Two beloved movies from the hyper-successful Marvel films arrive in game format to the Switch, Xbox and PlayStation in just a few weeks. Re-join the cosmic wrecking crew in a new adventure!
A crossover between Square Enix and Marvel, Eidos-Montreal and D3T (who recently worked on the Alan Wake remaster) is quite the force to be reckoned with, and you can be sure that the outcome of such a collaboration is to be of cosmic proportions. Coming on October 26th to the Nintendo Switch, PlayStation and Xbox consoles is a third-person, fantasy RPG with a Mass Effect feel – it’s the Marvel’s Guardians of The Galaxy game.
What context is the game set in?
A colossal galactic war has left huge destruction its wake, and in that destruction lies seemingly infinite potential. Peter Quill (Aka Star Lord) and his gang of cosmic nomads are intent in fully availing themselves of such an exploitable opportunity as they look to secure top spot within the galaxy. It’s an ambitious aim, but will it end up as little more than a pipe dream? Of course, keeping in mind the typically boisterous nature of the Guardians, rowdy confrontations are sure to follow, especially with Lady Hellbender around the corner, and so we could accurately predict that the course of events will deviate somewhat from the original blueprint, and it is precisely that surrealist digression that makes Guardians of the Galaxy stories so enjoyable.
What characters are part of the game?
Only yesterday was the game’s Official Launch Trailer released, and it is the second time Motley Crue’s ‘Kickstart My Heart’ has galvanised a trailer this year – the other being Battlefield 2042 – but I have to say I prefer the sound of kickstarting hearts and butts in Guardians of the Galaxy. The title adopts the movies’ trademark sarcasm, pulling it off surprisingly well in the field of gaming; Guardians is an amusing play full of charm, allowing every character’s persona to shine through even though they aren’t playable. The brutal honesty of Drax, the ever-vexed Rocket and the impulsive Quill, the monosyllabic Groot and ostensibly the only member of the team with their head screwed on, Gamora. The figures we know and love are present, but of course the cinematography and calibre of writing doesn’t quite match the movie – but it wouldn’t, would it? This is a Guardians of the Galaxy game, not a multi-million-dollar blockbuster film. For the die-hard followers of the series’, it is important to adjust our expectations somewhat and not expect a carbon-copy replica of the movie. Variety is after all the spice of life.
What does combat involve?
I was surprised to learn that Marvel’s Guardians of the Galaxy game opted to use anime-style combat mechanics, but once you the squad-oriented approach in action it makes total sense. Offensive systems don’t so much look like classic anime titles, like the Tales series, as much as they feel like them. Gamora, Rocket, Groot and Drax are all controlled by AI with the player solely controlling Star Lord and utilising his delegatory powers. Each member of the crew brings their individual strengths to the table, and it is our job as the nominal sergeant of the group to deliver quasi-motivational speeches, trigger musical interludes and assign our teammates to attack the various alien types we will encounter on our peripatetic planetary sojourns. When we aren’t handing out tasks, we are dodging, weaving, and jet-packing around while firing the Quad Blaster. Tackling enemies requires at minimum a mild touch of strategy in delegating responsibilities to our thrifty team-mates – we cannot take on an army alone, even if we are the Star Lord. Plus, Marvel’s Guardians of the Galaxy rewards team-based combat with an in-battle cutscene feature called ‘The Huddle’ – and this is where the fun really starts. I won’t divulge the details in case you want to maintain the element of surprise, but this feature embodies what the Guardians lore is all about.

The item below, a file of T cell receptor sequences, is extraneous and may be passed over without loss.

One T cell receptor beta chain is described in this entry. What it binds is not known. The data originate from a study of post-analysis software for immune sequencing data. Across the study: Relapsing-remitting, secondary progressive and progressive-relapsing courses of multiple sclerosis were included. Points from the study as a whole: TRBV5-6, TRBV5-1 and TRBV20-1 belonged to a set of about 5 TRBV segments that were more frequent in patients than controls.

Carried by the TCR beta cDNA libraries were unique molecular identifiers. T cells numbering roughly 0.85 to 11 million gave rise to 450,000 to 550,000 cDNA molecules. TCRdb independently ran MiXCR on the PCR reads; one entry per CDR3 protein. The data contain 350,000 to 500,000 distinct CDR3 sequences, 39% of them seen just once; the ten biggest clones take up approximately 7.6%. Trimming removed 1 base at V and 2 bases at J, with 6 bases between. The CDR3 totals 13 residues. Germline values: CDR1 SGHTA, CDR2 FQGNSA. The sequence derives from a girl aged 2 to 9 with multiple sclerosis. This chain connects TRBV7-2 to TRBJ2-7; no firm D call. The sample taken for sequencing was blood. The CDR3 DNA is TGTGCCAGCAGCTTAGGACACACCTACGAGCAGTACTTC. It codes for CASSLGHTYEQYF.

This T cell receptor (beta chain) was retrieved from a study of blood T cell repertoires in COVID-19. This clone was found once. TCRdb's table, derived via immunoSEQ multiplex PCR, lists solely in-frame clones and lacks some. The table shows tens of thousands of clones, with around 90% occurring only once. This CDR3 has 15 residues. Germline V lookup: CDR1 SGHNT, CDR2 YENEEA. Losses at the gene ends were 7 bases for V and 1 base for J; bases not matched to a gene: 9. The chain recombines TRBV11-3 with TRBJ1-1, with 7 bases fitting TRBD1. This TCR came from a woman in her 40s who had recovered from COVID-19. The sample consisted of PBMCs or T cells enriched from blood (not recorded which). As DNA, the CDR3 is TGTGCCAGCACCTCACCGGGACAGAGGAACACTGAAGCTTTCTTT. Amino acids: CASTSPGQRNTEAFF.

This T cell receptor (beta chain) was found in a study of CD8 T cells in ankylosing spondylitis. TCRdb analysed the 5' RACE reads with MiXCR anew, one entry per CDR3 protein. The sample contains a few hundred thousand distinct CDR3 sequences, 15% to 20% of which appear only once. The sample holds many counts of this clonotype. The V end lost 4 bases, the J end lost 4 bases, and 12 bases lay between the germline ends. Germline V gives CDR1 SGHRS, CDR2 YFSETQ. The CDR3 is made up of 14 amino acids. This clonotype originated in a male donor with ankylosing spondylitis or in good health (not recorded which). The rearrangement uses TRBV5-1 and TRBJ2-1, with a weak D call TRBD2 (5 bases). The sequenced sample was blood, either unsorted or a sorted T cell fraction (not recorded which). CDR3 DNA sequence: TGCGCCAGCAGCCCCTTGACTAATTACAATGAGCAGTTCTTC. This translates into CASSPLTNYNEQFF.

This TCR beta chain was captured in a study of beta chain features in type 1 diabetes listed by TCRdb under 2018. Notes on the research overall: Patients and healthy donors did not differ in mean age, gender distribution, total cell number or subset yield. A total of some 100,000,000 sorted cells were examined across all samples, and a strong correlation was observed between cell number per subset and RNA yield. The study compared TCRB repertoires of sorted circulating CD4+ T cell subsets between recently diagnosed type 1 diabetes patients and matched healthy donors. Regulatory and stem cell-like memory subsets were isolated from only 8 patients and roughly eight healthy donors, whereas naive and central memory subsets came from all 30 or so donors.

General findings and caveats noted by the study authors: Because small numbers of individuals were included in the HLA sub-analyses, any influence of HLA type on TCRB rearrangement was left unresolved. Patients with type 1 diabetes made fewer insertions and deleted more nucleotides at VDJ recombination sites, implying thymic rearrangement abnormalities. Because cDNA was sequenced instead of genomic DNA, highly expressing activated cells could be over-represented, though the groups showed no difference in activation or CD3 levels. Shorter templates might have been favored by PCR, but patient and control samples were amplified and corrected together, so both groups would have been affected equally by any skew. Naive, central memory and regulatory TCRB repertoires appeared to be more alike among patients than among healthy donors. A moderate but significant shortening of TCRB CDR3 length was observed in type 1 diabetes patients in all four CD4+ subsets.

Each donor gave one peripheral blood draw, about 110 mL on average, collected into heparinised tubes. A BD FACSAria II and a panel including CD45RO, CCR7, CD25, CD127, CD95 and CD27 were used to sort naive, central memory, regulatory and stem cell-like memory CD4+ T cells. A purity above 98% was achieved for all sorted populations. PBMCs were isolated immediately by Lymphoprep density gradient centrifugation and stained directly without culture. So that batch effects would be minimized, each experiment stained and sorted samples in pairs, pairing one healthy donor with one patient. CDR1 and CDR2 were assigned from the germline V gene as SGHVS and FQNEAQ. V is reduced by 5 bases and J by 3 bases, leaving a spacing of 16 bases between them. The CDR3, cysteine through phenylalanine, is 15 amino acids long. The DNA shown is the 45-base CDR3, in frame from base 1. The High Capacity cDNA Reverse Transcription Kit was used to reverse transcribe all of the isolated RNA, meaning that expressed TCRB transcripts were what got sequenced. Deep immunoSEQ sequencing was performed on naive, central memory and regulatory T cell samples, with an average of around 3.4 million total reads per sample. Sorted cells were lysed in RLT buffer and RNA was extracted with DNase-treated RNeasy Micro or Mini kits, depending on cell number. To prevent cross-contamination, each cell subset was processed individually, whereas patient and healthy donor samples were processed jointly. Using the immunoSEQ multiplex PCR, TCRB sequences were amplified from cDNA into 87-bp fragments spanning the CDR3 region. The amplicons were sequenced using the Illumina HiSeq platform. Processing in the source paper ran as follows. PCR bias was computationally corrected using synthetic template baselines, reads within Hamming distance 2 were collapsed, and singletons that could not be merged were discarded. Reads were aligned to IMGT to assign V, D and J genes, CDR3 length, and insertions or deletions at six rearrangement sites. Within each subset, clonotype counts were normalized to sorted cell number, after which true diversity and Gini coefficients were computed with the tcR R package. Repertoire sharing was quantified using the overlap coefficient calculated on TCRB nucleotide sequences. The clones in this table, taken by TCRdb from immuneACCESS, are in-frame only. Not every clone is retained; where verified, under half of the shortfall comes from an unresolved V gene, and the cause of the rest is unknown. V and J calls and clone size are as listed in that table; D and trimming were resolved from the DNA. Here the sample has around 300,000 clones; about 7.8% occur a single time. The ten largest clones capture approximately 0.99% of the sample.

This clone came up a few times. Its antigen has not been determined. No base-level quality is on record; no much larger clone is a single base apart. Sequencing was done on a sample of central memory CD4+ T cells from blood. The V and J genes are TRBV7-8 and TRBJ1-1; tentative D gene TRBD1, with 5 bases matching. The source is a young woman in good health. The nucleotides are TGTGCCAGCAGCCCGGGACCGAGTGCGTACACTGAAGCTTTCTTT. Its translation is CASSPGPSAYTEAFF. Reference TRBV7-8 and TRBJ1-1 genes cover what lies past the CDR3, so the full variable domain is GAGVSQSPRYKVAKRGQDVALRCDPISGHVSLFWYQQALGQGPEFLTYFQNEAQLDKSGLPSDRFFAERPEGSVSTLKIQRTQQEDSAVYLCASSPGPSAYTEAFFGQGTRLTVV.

What other elements of gameplay are there?
Flying around hand-in-hand with the game’s brilliant soundtrack, consisting of myriad 80’s classics like Iron Maiden, Kiss and the famous metalhead Rick Astley and many more, is a non-linear campaign mode. It is so far unclear just how influential the decisions we make in dialogue and decision trees will be, but they should serve to alter the fate of our motley crew. Star Lord, the character we play as, is not a cookie-cutter Chris Pratt this time around; Eidos-Montreal present to us their own spin on the ET talisman, giving him new looks and vocals to compliment the character’s signature satirical flair. More, it seems that we can expect gameplay to involve some space-flight vehicular combat too, but the specifics on that are so far a bit hazy. How cool is that? It’ll be like Star Wars if it was drunk.
Marvels’ Guardians of the Galaxy won’t be able to meet every player’s expectations – no game can – and it doing so would depend on your own opinions and preferences, which in the MCU fan-base are never in short supply. Either way, the game ticks many boxes, adhering to character profiles and the quintessential vibrancy of the Guardian’s visuals – it’s certainly got big boots to fill, and we can’t wait to get stuck into come the 26th of October. Eidos-Montreal have made it crystal-clear that DLC packages and microtransactions will not feature in the game because, as Mary Demarle of Eidos-Montreal puts it, ‘it’s very important that on day one, when players get this game, they can have access to everything there is about this game…it’s all there. Many fans have expressed their eager anticipation of playing the game on the Nintendo Switch consoles from day one, and I for one am excited to see a new interpretation of the Guardians, and better still, it is interactive.